TNA: Bob, some of your opponents say you've changed dramatically since you were in Congress. Two examples they use are your vote for the Patriot Act and your opposition to it today, and your turning from locking up drug users to arguing for legalization of drugs. Are those charges true, and if so, how do you explain them?
Barr: They absolutely are true. And I just wish that more people in public office and those seeking public office were willing to go back and reevaluate some of their previous actions, as I have done. They need to reevaluate the power that we've given to the federal government. We need to look for areas where we can start taking some of that power back.
There's nothing wrong with admitting that something didn't work. In fact from the standpoint of a conservative (which is how I described myself before becoming a libertarian), it's a very conservative way of looking at government. I wish more people would say, look, we expanded federal power by passing the Patriot Act. At the time it may have seemed necessary. But in the years since passage, we've seen that government has abused the powers it was given. Plus, many of those powers are not necessary for our security. Therefore, let's go back and reevaluate things. Let's start taking back the powers that we gave it in the Patriot Act. So that's a perfect example of an area where we certainly should go back and not be afraid to say, "Look, we made a mistake."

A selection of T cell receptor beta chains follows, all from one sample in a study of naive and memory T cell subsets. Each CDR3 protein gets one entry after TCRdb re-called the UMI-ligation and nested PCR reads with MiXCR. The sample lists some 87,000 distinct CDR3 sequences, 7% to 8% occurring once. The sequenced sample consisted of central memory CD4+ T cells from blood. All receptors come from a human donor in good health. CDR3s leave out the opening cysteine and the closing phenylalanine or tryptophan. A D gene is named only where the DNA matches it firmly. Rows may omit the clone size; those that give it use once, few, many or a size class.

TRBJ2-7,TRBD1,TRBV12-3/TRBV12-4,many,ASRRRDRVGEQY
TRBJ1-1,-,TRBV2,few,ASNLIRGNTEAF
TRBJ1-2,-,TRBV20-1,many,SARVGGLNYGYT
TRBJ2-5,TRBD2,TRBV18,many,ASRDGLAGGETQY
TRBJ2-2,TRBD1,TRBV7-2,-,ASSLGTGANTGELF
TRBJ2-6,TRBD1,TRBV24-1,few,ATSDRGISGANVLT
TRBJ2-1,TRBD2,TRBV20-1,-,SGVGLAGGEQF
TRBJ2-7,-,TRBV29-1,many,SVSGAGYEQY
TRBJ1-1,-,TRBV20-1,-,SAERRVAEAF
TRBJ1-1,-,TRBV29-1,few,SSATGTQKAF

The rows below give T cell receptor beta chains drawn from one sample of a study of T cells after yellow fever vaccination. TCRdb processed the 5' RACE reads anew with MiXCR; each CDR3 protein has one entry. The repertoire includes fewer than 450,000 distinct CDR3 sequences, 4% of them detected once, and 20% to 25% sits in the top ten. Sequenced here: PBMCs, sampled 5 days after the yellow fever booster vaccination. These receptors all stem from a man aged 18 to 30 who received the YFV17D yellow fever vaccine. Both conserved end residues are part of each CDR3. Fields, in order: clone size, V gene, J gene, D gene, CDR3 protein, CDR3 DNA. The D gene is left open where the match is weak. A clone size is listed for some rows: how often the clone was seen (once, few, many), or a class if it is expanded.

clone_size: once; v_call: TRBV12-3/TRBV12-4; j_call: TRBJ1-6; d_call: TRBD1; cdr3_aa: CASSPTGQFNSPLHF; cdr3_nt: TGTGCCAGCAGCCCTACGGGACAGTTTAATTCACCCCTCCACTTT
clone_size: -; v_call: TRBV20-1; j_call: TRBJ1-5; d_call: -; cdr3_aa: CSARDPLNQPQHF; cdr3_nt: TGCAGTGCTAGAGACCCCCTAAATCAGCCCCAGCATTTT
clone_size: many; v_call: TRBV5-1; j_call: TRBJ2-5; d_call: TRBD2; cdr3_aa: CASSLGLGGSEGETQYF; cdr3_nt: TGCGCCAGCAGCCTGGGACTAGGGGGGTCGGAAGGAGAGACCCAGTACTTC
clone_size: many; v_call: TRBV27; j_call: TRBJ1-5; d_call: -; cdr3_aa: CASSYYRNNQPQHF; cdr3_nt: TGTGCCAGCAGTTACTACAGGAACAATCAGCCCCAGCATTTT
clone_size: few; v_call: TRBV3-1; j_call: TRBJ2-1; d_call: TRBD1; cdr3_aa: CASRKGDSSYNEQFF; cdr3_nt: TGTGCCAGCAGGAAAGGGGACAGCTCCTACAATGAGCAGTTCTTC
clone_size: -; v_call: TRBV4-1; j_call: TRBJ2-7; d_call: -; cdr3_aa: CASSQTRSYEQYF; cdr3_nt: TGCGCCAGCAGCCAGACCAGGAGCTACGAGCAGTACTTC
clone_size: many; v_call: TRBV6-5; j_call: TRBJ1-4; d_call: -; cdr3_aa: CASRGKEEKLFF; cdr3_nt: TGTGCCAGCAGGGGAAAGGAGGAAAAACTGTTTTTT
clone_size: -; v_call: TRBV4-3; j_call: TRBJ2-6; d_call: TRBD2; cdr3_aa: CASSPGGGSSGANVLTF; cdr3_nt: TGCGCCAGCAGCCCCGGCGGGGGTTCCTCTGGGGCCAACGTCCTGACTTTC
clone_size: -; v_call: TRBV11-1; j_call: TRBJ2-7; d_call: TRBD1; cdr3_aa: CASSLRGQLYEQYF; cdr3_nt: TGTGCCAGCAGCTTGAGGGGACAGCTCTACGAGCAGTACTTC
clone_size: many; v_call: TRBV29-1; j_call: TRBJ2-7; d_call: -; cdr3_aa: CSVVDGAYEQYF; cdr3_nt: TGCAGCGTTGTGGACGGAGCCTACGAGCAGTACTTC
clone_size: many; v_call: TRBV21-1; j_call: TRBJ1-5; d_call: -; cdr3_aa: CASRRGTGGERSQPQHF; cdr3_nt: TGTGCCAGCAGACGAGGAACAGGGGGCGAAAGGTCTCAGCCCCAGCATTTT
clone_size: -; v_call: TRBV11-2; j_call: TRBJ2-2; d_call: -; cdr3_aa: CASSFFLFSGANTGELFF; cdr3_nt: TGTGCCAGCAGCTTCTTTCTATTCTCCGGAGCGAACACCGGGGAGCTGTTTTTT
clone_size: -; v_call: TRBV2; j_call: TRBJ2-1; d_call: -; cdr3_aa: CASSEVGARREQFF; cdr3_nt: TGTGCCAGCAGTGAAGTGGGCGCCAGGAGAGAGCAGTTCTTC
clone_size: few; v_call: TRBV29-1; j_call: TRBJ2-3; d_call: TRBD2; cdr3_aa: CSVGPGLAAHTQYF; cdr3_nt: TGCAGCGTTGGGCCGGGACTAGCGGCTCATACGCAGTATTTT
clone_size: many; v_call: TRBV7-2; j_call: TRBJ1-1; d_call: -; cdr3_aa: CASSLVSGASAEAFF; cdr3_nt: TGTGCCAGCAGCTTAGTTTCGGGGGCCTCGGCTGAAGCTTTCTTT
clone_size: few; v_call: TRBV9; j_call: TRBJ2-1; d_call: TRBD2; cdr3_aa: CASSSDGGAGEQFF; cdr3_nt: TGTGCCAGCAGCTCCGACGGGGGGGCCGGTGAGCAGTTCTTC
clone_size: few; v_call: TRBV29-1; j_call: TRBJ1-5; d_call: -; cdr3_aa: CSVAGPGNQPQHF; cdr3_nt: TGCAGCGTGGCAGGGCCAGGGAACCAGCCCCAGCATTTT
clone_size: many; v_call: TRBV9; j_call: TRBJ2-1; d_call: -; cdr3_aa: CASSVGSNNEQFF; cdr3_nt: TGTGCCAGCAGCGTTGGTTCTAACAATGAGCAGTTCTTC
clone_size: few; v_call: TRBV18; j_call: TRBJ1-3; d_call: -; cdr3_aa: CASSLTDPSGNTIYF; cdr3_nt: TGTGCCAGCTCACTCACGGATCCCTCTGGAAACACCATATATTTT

With regard to federal drug policy, it's very clear to me that after several decades of expending billions upon billions of dollars trying to change people's behavior and trying to rid American streets of drugs, it's very clear that the policy is not working. Besides, this should not be a federal matter. Remember the old line, "Don't make a federal case out of it"? That should be the policy regarding all of the things that Big Nanny Government wants to control. I'd definitely put alcohol, drugs, and tobacco in that category. These decisions should be made by state governments, by the people of the states, not the federal government.
TNA: Prior to your successful career as a lawyer and prosecutor, you served on the staff of the Central Intelligence Agency for eight years. I've heard it said that once you have been at the beck and call of the CIA, you're always at the beck and call of the CIA. Is there any truth to that?